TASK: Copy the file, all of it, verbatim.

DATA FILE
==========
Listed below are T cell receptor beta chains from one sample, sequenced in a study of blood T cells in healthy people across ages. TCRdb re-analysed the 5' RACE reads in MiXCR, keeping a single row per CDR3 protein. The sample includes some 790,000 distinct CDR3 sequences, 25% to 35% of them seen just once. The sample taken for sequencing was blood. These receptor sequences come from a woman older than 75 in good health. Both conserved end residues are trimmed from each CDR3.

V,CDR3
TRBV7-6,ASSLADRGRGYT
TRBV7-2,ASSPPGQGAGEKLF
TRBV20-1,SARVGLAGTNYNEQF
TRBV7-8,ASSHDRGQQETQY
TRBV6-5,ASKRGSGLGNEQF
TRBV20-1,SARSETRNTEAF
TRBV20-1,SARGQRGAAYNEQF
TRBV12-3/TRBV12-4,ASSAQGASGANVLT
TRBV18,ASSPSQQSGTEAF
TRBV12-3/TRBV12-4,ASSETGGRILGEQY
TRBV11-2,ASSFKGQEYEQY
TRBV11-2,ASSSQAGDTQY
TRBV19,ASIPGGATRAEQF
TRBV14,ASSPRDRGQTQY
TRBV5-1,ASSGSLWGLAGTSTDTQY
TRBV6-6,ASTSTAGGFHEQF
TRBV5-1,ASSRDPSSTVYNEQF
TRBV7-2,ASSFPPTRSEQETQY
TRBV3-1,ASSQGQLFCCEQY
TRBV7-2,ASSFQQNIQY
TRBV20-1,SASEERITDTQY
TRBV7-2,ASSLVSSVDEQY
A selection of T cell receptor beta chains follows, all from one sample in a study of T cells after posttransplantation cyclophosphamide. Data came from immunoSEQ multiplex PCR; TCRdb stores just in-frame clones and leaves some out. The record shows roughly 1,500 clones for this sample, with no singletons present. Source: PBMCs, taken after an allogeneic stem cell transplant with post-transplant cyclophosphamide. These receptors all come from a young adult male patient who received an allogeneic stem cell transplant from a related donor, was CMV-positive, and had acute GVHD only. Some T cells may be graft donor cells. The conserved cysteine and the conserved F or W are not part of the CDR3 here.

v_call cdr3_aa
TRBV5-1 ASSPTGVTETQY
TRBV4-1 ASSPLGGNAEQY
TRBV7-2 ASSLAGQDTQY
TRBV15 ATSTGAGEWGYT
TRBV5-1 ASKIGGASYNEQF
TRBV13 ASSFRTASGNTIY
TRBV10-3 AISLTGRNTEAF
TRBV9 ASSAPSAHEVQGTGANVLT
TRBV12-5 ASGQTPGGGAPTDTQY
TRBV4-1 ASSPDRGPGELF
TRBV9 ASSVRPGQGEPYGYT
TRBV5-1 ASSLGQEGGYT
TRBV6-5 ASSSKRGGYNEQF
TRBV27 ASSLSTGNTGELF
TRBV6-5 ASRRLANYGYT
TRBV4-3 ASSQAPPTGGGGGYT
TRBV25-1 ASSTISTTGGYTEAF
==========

Listed below are T cell receptor beta chains from one sample, sequenced in a study of blood T cells in healthy people across ages. TCRdb re-analysed the 5' RACE reads in MiXCR, keeping a single row per CDR3 protein. The sample includes some 790,000 distinct CDR3 sequences, 25% to 35% of them seen just once. The sample taken for sequencing was blood. These receptor sequences come from a woman older than 75 in good health. Both conserved end residues are trimmed from each CDR3.

V,CDR3
TRBV7-6,ASSLADRGRGYT
TRBV7-2,ASSPPGQGAGEKLF
TRBV20-1,SARVGLAGTNYNEQF
TRBV7-8,ASSHDRGQQETQY
TRBV6-5,ASKRGSGLGNEQF
TRBV20-1,SARSETRNTEAF
TRBV20-1,SARGQRGAAYNEQF
TRBV12-3/TRBV12-4,ASSAQGASGANVLT
TRBV18,ASSPSQQSGTEAF
TRBV12-3/TRBV12-4,ASSETGGRILGEQY
TRBV11-2,ASSFKGQEYEQY
TRBV11-2,ASSSQAGDTQY
TRBV19,ASIPGGATRAEQF
TRBV14,ASSPRDRGQTQY
TRBV5-1,ASSGSLWGLAGTSTDTQY
TRBV6-6,ASTSTAGGFHEQF
TRBV5-1,ASSRDPSSTVYNEQF
TRBV7-2,ASSFPPTRSEQETQY
TRBV3-1,ASSQGQLFCCEQY
TRBV7-2,ASSFQQNIQY
TRBV20-1,SASEERITDTQY
TRBV7-2,ASSLVSSVDEQY
A selection of T cell receptor beta chains follows, all from one sample in a study of T cells after posttransplantation cyclophosphamide. Data came from immunoSEQ multiplex PCR; TCRdb stores just in-frame clones and leaves some out. The record shows roughly 1,500 clones for this sample, with no singletons present. Source: PBMCs, taken after an allogeneic stem cell transplant with post-transplant cyclophosphamide. These receptors all come from a young adult male patient who received an allogeneic stem cell transplant from a related donor, was CMV-positive, and had acute GVHD only. Some T cells may be graft donor cells. The conserved cysteine and the conserved F or W are not part of the CDR3 here.

v_call cdr3_aa
TRBV5-1 ASSPTGVTETQY
TRBV4-1 ASSPLGGNAEQY
TRBV7-2 ASSLAGQDTQY
TRBV15 ATSTGAGEWGYT
TRBV5-1 ASKIGGASYNEQF
TRBV13 ASSFRTASGNTIY
TRBV10-3 AISLTGRNTEAF
TRBV9 ASSAPSAHEVQGTGANVLT
TRBV12-5 ASGQTPGGGAPTDTQY
TRBV4-1 ASSPDRGPGELF
TRBV9 ASSVRPGQGEPYGYT
TRBV5-1 ASSLGQEGGYT
TRBV6-5 ASSSKRGGYNEQF
TRBV27 ASSLSTGNTGELF
TRBV6-5 ASRRLANYGYT
TRBV4-3 ASSQAPPTGGGGGYT
TRBV25-1 ASSTISTTGGYTEAF